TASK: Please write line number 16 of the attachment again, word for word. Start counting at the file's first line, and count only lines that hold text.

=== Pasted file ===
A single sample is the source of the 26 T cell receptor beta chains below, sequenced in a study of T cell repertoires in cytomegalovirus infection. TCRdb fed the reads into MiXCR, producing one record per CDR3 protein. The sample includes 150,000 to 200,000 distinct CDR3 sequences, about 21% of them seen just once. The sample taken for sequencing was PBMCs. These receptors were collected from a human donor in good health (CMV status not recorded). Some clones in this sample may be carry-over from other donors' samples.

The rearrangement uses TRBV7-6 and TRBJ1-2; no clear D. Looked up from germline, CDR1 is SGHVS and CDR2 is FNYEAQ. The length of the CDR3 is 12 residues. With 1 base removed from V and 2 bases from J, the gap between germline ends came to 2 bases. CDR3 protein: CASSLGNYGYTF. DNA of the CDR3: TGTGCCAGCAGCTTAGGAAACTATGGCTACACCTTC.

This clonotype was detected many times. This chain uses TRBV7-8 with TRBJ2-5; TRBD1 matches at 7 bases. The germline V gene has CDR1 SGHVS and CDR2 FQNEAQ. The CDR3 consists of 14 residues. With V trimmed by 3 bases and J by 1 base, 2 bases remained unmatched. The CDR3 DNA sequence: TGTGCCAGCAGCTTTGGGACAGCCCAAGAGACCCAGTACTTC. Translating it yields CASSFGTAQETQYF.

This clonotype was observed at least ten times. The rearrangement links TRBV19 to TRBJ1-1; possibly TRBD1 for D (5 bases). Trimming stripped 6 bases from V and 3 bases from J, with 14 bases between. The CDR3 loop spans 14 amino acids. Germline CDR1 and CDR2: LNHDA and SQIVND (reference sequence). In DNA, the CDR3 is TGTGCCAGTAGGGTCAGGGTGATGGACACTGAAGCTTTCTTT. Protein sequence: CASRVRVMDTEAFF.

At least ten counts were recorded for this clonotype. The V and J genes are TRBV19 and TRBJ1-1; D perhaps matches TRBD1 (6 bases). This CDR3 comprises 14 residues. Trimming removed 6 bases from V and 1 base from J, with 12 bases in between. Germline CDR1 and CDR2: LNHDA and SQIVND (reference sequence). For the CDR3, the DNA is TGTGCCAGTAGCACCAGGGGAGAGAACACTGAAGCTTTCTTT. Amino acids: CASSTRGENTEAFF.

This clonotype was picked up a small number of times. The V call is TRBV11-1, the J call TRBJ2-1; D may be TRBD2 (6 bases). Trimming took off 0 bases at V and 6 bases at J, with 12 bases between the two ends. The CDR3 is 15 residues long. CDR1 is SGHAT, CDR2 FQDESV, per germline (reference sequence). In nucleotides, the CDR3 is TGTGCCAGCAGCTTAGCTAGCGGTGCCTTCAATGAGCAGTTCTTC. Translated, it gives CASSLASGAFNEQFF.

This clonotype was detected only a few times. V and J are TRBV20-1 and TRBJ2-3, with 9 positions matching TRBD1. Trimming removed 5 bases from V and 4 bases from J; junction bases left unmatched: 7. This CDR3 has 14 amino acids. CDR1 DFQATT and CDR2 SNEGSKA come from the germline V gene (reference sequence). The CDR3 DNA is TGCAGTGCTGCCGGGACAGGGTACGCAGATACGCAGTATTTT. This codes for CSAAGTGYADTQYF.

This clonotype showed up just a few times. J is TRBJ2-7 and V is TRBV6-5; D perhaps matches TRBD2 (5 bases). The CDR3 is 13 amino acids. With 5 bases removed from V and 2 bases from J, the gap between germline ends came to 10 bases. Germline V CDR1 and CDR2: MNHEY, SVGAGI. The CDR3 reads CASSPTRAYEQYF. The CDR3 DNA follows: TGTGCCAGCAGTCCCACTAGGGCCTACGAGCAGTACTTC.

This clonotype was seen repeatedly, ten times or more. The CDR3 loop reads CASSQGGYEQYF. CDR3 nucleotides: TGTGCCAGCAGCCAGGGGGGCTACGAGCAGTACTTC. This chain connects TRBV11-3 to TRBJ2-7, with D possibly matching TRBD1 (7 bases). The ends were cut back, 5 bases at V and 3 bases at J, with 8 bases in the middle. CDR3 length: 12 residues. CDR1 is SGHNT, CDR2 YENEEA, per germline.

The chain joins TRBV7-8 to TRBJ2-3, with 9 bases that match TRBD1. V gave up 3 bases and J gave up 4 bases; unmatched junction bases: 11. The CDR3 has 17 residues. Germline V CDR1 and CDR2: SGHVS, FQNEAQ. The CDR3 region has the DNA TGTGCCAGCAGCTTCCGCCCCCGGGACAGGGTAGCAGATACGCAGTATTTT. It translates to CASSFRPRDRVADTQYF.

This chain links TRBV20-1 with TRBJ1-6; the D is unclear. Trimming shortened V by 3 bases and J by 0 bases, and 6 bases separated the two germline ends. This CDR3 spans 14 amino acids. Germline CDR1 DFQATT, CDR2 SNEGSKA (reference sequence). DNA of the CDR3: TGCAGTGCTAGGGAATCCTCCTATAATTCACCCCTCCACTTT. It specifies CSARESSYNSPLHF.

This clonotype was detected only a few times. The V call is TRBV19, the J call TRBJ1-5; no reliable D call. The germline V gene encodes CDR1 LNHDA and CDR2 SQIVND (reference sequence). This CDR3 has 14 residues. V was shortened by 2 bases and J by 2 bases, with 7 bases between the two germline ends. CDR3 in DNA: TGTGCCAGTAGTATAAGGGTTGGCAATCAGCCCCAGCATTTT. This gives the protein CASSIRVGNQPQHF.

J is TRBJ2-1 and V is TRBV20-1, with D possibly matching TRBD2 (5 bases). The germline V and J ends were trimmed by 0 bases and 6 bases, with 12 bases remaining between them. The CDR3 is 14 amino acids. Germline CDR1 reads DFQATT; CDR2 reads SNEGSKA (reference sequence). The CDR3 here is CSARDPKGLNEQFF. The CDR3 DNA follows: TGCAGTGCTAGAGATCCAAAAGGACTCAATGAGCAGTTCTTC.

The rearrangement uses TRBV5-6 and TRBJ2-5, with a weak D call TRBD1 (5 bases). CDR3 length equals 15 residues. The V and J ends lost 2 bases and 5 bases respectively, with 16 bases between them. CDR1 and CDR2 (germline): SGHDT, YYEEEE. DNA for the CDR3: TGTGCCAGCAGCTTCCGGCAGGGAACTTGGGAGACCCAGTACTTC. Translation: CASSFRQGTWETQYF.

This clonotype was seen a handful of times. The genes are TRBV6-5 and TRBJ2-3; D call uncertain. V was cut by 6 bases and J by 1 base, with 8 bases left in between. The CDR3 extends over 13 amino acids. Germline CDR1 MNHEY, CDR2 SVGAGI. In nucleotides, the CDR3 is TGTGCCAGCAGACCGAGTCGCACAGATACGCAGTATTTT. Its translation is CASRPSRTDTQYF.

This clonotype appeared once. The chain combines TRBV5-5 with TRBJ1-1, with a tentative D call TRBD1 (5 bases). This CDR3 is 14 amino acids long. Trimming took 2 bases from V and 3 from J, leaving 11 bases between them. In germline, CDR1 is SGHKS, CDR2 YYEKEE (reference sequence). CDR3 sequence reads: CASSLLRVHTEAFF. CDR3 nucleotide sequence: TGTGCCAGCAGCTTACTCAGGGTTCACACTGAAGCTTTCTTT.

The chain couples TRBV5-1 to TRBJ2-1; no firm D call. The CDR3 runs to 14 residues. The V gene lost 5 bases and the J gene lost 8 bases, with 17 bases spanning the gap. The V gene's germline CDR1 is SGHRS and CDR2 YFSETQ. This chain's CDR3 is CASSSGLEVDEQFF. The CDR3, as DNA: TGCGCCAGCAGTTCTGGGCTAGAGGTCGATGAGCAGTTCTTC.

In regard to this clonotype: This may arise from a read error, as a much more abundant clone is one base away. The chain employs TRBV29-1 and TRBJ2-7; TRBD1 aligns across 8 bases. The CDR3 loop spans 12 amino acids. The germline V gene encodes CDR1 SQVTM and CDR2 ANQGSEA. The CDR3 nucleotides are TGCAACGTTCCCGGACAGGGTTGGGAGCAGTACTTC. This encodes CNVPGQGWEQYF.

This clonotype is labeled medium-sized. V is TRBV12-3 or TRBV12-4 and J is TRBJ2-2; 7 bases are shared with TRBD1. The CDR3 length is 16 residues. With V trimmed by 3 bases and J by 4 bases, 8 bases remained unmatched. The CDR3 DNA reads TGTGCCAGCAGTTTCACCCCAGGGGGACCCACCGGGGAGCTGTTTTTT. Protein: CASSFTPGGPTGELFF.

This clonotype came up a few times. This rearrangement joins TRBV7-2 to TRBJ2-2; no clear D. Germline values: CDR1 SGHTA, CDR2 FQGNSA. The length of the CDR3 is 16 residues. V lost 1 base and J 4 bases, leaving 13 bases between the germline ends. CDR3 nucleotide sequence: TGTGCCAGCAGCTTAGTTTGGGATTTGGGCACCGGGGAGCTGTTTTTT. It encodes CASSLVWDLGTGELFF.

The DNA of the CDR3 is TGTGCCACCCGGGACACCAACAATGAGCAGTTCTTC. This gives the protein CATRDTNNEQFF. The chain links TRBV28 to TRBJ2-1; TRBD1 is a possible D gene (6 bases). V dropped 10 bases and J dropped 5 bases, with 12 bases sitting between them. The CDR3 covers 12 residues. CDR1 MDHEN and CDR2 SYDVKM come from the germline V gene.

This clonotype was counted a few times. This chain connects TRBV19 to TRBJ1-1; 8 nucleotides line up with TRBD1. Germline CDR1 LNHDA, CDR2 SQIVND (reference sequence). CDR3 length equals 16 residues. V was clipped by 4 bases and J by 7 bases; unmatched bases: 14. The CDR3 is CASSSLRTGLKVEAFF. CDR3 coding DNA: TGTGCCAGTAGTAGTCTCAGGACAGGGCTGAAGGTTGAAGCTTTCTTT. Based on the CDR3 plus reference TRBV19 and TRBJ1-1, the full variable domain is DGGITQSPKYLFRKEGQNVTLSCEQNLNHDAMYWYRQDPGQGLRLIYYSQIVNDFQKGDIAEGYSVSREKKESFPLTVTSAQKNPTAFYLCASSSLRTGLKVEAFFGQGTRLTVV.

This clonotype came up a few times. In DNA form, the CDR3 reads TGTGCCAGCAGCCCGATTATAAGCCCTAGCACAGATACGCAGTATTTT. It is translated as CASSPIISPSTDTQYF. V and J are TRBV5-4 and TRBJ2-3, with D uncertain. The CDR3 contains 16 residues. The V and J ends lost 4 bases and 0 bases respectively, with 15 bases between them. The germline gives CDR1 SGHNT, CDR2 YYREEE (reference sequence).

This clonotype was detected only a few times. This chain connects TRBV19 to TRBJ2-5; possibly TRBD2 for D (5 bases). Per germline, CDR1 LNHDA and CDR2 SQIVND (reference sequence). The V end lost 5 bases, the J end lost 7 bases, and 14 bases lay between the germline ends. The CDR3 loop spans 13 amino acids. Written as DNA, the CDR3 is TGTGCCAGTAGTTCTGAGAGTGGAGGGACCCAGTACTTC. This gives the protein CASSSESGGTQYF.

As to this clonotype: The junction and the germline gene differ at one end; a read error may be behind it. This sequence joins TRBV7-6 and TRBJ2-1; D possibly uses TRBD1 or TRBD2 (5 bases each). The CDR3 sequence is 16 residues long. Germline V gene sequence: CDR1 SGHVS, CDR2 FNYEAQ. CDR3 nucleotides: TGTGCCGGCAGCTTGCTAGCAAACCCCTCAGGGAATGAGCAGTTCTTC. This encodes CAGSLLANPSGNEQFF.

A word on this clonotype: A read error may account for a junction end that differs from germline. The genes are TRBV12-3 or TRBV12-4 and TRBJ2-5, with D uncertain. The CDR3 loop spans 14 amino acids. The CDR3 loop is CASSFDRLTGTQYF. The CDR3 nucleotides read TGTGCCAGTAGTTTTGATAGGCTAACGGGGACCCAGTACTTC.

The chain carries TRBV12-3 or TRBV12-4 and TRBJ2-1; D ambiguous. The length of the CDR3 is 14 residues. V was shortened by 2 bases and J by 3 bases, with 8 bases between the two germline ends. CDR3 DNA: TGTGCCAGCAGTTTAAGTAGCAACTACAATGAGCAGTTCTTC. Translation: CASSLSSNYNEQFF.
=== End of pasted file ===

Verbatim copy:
This clonotype appeared once. The chain combines TRBV5-5 with TRBJ1-1, with a tentative D call TRBD1 (5 bases). This CDR3 is 14 amino acids long. Trimming took 2 bases from V and 3 from J, leaving 11 bases between them. In germline, CDR1 is SGHKS, CDR2 YYEKEE (reference sequence). CDR3 sequence reads: CASSLLRVHTEAFF. CDR3 nucleotide sequence: TGTGCCAGCAGCTTACTCAGGGTTCACACTGAAGCTTTCTTT.